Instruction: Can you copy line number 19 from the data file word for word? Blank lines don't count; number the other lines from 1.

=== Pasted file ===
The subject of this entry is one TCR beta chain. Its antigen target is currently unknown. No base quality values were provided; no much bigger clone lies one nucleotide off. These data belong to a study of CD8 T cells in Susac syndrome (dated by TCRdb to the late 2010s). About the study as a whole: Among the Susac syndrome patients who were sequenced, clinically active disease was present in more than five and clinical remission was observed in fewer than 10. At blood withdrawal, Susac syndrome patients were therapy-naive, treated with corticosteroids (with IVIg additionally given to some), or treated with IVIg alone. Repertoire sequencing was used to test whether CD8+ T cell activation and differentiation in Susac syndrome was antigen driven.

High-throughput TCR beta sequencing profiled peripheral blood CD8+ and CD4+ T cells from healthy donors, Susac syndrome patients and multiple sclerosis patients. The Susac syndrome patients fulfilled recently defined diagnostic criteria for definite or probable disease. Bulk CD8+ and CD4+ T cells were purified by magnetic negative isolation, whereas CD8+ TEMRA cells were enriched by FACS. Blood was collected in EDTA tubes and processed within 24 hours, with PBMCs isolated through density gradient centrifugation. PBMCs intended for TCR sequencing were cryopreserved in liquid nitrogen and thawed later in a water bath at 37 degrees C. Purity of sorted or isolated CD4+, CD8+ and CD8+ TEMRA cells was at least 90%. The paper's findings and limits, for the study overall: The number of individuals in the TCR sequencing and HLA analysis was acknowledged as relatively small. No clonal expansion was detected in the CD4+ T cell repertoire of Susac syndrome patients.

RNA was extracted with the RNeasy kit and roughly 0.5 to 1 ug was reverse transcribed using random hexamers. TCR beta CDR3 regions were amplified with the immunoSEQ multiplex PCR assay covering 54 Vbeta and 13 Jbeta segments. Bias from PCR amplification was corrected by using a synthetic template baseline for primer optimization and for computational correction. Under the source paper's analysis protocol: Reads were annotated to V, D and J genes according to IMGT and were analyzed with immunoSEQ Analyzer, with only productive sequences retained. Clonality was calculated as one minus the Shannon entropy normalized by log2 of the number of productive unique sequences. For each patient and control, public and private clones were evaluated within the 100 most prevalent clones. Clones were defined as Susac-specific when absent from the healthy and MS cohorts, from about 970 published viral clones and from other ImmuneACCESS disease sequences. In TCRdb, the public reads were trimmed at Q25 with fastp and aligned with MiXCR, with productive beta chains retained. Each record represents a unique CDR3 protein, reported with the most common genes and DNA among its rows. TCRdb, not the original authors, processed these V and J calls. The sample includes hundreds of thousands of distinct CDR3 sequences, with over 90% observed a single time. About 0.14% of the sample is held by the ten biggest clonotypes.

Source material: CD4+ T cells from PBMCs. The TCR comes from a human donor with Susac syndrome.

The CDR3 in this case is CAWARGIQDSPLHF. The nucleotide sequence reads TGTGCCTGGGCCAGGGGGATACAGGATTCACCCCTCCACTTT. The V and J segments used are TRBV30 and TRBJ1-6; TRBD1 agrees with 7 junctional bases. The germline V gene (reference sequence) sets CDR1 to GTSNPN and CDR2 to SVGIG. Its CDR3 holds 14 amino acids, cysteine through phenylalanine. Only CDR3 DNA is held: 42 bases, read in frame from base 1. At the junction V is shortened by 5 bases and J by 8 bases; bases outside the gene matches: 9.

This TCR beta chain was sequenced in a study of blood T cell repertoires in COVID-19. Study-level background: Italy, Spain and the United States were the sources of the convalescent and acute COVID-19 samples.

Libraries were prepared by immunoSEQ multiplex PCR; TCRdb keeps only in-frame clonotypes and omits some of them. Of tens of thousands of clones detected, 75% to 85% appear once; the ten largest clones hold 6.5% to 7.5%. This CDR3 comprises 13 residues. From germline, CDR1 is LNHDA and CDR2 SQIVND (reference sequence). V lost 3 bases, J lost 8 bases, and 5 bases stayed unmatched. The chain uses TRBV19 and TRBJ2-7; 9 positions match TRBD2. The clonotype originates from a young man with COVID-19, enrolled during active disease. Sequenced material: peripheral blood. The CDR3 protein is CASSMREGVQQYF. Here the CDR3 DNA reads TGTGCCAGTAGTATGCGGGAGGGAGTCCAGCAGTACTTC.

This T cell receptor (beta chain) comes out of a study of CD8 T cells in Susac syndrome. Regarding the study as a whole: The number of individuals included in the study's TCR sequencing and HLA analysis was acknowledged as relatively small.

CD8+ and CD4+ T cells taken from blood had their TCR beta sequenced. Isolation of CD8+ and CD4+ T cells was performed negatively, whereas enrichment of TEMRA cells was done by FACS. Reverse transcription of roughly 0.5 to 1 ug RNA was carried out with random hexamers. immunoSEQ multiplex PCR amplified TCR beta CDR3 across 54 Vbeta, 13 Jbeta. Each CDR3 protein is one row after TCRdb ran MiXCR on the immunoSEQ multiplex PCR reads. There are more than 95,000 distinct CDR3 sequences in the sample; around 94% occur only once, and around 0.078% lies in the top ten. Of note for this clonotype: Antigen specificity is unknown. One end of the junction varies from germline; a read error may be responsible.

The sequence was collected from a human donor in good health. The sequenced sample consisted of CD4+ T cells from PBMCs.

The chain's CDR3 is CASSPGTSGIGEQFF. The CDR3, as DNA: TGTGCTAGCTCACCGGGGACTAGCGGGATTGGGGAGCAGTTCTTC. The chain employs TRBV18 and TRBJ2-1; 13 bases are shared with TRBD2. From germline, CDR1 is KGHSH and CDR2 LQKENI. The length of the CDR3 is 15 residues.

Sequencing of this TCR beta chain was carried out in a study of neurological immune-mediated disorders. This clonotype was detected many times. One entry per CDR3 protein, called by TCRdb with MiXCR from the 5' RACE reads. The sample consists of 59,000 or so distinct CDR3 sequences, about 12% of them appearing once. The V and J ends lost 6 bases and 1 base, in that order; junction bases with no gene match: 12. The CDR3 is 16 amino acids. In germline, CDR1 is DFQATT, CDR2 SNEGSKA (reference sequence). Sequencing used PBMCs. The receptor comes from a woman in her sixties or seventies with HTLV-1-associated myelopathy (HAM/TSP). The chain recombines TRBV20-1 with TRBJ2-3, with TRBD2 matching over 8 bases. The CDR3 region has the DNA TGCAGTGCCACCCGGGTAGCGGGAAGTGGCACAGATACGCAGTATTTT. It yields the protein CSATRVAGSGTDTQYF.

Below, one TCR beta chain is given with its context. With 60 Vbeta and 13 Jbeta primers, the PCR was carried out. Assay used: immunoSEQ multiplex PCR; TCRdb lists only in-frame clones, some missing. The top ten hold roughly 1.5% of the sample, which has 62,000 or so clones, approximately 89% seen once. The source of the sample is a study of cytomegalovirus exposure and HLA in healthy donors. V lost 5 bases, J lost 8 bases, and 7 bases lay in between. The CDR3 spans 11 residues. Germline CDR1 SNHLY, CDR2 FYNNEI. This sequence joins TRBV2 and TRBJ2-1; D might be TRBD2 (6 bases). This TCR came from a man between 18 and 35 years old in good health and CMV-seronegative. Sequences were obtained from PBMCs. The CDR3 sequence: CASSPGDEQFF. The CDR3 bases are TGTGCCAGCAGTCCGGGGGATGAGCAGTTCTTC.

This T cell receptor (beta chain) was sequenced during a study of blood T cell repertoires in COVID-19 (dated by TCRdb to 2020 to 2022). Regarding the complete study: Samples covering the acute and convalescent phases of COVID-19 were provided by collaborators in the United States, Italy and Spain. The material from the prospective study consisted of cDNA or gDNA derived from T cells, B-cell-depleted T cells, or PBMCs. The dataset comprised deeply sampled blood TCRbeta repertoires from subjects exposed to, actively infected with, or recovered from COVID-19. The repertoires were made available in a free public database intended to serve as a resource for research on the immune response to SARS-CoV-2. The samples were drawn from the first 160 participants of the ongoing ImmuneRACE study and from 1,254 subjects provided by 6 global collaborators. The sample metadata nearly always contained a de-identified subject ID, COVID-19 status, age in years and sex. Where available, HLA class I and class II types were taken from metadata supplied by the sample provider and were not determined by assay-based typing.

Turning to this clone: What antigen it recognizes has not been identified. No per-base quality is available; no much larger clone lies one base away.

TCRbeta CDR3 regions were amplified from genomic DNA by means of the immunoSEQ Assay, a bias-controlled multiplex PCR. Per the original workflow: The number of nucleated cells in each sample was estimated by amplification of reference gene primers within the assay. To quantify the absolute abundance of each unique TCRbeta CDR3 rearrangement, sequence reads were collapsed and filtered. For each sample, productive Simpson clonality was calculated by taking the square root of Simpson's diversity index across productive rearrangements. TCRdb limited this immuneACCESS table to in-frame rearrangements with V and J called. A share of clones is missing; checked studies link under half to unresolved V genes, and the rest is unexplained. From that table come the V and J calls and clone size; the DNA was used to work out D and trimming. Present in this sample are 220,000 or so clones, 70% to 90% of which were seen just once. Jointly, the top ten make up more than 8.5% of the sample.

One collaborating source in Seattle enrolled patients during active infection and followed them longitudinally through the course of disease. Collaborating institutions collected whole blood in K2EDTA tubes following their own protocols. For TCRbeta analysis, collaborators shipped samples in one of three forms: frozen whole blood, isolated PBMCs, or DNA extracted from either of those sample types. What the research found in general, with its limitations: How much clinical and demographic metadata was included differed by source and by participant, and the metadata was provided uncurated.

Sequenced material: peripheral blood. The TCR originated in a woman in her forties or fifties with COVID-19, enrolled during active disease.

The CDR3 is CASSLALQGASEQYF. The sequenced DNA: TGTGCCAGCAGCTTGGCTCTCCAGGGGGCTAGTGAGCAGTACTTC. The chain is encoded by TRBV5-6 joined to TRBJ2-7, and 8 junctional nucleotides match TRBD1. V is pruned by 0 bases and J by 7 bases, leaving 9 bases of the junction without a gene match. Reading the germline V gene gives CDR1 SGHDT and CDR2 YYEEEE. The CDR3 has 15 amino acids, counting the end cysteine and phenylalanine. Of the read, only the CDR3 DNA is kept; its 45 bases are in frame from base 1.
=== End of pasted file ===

The CDR3 is CASSLALQGASEQYF. The sequenced DNA: TGTGCCAGCAGCTTGGCTCTCCAGGGGGCTAGTGAGCAGTACTTC. The chain is encoded by TRBV5-6 joined to TRBJ2-7, and 8 junctional nucleotides match TRBD1. V is pruned by 0 bases and J by 7 bases, leaving 9 bases of the junction without a gene match. Reading the germline V gene gives CDR1 SGHDT and CDR2 YYEEEE. The CDR3 has 15 amino acids, counting the end cysteine and phenylalanine. Of the read, only the CDR3 DNA is kept; its 45 bases are in frame from base 1.